by ProfDave, ©2021
(Oct. 18, 2021) — Brothers and sisters, our nation is broken and insane. How can we deal with our past without facing our own condition? Tearing down monuments is the height of hypocrisy. Do we really think Robert E Lee was more racist than you and I? Do we really think that burning our history will make us better? Has there ever been a generation more hypocritical than our own? Is there anyone more racist than those who cry “racist?” More hateful than those who cry “hater?” More sexist than those who cry “sexist?” More un-liberating than those who cry “liberation?” More elitist than those who cry “elitism?” More phobic than those who cry “homophobia?”
Hypocrisy has been elevated to a political art form.
The Judeo-Christian ethic holds every human being equally sacred and morally responsible, even though fallen. We see our own brokenness. The planets revolve around the Almighty whose nature is holy love. By rejecting this God, His nature and His definition of our condition we have defaulted to an Us vs Them ethic. We deny reality and our own wickedness. All our talk of “equality” is smoke and mirrors. The planets revolve around us, our rights and our gratification. We are the subject and everyone else is an object for our use or abuse. We are good and everyone different is stupid and evil. This is the heart of hatred, racism, sexism and all the rest. There is nothing good down this path. Duh!
The healing of our past depends on facing the reality of the human condition – and that it applies to us. 1) By our humanity and by Judeo-Christian revelation we recognize ideals that are in conflict with “nature red in tooth and claw” and the survival of the fittest. 2) With any modicum of introspection and honesty we recognize that we do not live up to those ideals. 3) We are no different from our parents. 4) With a modicum of historical knowledge, we can know that the application of those universal ideals has shifted in response to the conditions of life. We expected to be treated much better than the serfs, servants and “savages” of centuries ago. And 5) if we examine history with any modicum of objectivity, we will find that our heroes had faults and made mistakes and that those we remember for their failures and misdeeds also held high ideals. “There is so much bad in the best of us and so much good in the worst of us that it behooves the most of us to say nothing about the rest of us.” We must remember both the good and the bad to learn from our past.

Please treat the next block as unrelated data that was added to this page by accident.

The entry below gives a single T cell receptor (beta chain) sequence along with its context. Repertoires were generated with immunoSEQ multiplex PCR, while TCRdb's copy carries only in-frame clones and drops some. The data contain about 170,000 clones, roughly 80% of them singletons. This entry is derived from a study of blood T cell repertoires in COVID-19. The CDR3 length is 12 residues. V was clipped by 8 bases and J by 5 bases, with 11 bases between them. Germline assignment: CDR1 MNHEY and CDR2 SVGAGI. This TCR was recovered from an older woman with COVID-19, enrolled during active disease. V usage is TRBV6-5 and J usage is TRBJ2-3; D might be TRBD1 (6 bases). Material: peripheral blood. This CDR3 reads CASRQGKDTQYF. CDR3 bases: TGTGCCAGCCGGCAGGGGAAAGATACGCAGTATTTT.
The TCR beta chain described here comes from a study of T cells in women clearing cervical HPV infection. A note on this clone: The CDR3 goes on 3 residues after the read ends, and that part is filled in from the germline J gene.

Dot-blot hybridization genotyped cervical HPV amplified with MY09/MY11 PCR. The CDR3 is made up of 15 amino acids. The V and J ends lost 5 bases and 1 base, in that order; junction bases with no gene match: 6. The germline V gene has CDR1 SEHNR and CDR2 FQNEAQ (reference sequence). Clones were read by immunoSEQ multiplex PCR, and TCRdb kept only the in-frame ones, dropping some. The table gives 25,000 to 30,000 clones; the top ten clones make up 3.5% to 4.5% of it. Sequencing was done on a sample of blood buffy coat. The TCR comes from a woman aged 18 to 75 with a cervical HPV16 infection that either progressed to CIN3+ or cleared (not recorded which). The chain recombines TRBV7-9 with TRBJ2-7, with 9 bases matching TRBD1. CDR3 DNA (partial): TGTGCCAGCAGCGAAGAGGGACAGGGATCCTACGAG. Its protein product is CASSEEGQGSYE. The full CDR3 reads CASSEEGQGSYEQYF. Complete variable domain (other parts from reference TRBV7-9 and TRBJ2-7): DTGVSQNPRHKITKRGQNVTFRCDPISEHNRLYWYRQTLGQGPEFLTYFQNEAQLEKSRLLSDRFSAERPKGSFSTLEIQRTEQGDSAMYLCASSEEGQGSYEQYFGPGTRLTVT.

How to we heal from our past? Does history teach? Does the recovery process teach? Does the Judeo-Christian worldview, now fallen out of favor, teach? Is there a Higher Power who can restore us to sanity (Step 2)? Not without Step 1. Ah, there’s the rub! We are stuck in denial.
In our “post-modern” society, have we ceased to ask how the world (or ourselves) really is? We ask instead for how we can imagine it (and ourselves). Even science is contaminated. Instead of actual findings, we are entertained by elaborate speculations/theories (could, might, must), simulations and video representations of things that clearly cannot be seen or happened where and when there were no cameras handy. Social science and even medicine is being trimmed to fit our narratives. News is generated and selected to fit our narratives – fiction, really – left or right. Just choose your lies. We don’t want the world as it is! We can’t handle the truth!
In my quiet time this morning the biblical words popped into my consciousness unbidden: “powerful delusion.” I checked my old concordance, and they appear just once, in II Thessalonians 2. Check it out. The prophecy floored me. This is God’s Word for this day, not my words.
“The coming of the lawless one will be in accordance with the work of Satan displayed in all kinds of counterfeit miracles, signs and wonders, and in every sort of evil that deceives those who are perishing. They perish because they refused to love the truth and so be saved. For this reason, God sends them a powerful delusion so that they will believe the lie and so that all will be condemned who have not believed the truth but have delighted in wickedness.” II Thessalonians 2:9-12, NIV.
Someone in the last century said, “Those who refuse to believe in the truth do not believe in nothing; they believe in anything.” Do you love the truth? Or do you want it your way?
What if we faced our past and ourselves without the delusions? What if we took care of the log in our own eyes before extracting the speck from the eyes of our ancestors? For one thing, we would be able to learn from our ancestors and apply those lessons to ourselves.